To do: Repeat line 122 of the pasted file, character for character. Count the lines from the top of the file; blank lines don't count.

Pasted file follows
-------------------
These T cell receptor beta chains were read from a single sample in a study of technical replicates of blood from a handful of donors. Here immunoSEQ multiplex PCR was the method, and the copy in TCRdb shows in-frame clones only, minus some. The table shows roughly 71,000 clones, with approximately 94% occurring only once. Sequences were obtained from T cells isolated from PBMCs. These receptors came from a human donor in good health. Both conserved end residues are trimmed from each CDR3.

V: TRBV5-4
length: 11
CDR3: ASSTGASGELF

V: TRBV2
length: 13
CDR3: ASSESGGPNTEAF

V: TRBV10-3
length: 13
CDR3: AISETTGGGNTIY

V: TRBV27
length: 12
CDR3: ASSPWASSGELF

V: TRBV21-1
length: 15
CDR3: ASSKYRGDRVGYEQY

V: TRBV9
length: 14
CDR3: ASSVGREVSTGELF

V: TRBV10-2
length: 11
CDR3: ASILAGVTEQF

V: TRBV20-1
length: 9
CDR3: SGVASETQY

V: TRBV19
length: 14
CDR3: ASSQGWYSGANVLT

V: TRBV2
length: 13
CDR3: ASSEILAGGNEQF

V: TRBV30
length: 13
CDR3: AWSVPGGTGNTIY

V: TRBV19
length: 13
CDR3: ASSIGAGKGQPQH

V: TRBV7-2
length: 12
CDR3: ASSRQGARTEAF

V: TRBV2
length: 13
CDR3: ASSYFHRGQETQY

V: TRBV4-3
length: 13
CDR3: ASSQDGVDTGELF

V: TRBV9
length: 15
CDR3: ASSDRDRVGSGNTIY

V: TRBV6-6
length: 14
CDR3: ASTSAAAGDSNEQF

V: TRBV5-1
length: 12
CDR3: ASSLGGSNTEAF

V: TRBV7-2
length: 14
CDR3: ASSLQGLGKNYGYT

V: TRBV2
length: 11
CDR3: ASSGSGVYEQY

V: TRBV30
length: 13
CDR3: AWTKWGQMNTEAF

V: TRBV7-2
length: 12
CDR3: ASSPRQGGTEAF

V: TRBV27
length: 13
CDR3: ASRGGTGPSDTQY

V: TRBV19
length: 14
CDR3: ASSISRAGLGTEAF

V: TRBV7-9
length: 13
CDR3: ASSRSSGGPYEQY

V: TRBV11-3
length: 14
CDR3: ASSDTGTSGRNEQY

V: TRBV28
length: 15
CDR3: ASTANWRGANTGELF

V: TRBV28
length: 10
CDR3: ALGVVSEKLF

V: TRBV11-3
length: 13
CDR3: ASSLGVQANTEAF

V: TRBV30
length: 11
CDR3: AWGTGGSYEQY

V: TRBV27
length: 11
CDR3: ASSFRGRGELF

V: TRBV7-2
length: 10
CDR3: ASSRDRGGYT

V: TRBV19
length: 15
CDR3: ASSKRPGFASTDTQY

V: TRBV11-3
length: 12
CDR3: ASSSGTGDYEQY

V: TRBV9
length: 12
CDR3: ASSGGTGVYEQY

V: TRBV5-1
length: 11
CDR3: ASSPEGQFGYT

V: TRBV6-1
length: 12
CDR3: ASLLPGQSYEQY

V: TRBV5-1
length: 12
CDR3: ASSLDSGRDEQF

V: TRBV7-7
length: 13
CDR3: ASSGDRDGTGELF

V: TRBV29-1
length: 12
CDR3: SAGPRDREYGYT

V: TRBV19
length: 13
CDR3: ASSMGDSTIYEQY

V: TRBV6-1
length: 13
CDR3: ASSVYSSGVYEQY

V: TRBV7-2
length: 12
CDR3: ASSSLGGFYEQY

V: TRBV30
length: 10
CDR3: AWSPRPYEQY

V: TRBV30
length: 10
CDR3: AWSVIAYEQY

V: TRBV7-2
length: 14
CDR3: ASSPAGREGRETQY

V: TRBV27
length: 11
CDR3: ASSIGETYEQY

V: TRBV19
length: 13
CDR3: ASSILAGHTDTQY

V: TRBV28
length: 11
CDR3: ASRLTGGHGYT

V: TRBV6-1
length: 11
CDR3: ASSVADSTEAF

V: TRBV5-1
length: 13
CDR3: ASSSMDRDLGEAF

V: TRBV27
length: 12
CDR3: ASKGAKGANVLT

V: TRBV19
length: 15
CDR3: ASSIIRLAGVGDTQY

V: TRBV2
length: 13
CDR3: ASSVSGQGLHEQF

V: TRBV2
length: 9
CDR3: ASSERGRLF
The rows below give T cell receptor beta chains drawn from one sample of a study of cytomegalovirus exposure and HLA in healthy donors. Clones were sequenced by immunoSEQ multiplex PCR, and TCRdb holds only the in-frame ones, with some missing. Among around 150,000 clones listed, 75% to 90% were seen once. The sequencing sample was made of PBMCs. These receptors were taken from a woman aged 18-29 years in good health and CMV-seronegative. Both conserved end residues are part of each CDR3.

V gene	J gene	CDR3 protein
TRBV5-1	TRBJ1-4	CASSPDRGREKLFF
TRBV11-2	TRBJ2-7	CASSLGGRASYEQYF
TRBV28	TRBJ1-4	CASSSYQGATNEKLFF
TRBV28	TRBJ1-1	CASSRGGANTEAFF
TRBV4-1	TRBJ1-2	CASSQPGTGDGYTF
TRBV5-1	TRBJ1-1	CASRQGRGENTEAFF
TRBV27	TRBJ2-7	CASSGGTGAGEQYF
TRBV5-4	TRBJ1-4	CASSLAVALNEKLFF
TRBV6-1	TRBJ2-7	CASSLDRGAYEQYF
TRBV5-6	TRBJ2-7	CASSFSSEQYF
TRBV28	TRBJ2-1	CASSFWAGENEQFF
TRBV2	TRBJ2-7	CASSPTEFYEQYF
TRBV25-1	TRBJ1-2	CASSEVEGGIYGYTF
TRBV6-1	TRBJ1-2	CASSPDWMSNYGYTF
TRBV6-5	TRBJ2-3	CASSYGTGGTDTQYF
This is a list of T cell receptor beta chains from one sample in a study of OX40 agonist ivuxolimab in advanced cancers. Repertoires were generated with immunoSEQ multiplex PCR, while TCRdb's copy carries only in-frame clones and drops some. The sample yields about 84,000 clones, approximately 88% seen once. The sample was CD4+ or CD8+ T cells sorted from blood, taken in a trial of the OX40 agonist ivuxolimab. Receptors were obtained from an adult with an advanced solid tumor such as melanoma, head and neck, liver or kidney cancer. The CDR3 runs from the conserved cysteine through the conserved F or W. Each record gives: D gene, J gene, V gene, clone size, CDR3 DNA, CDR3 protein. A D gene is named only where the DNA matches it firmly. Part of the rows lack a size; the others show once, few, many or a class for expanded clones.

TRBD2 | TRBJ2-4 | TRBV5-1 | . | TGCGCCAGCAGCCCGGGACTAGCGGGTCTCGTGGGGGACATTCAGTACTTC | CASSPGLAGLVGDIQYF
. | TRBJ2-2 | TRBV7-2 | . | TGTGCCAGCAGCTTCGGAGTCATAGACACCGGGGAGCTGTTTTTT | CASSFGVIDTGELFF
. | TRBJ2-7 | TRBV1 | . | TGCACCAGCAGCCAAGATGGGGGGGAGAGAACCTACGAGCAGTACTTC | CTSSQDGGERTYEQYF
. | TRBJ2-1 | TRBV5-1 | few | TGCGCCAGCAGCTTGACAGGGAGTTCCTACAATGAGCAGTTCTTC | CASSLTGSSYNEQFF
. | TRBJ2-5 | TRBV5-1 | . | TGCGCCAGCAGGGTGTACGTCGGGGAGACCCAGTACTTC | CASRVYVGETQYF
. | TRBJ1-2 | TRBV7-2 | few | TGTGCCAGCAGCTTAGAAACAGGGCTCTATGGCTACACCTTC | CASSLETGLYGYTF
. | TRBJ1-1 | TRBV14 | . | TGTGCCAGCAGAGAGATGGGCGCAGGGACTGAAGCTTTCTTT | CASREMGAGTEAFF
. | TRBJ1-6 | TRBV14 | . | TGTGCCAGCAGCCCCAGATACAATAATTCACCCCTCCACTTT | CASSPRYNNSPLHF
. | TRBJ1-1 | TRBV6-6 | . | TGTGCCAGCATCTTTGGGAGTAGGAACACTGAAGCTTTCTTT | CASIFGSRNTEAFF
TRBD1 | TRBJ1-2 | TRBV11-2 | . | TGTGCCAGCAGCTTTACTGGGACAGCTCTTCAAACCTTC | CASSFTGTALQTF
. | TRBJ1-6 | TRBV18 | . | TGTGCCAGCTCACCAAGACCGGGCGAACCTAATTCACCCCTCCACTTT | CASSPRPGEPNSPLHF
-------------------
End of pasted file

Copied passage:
V: TRBV19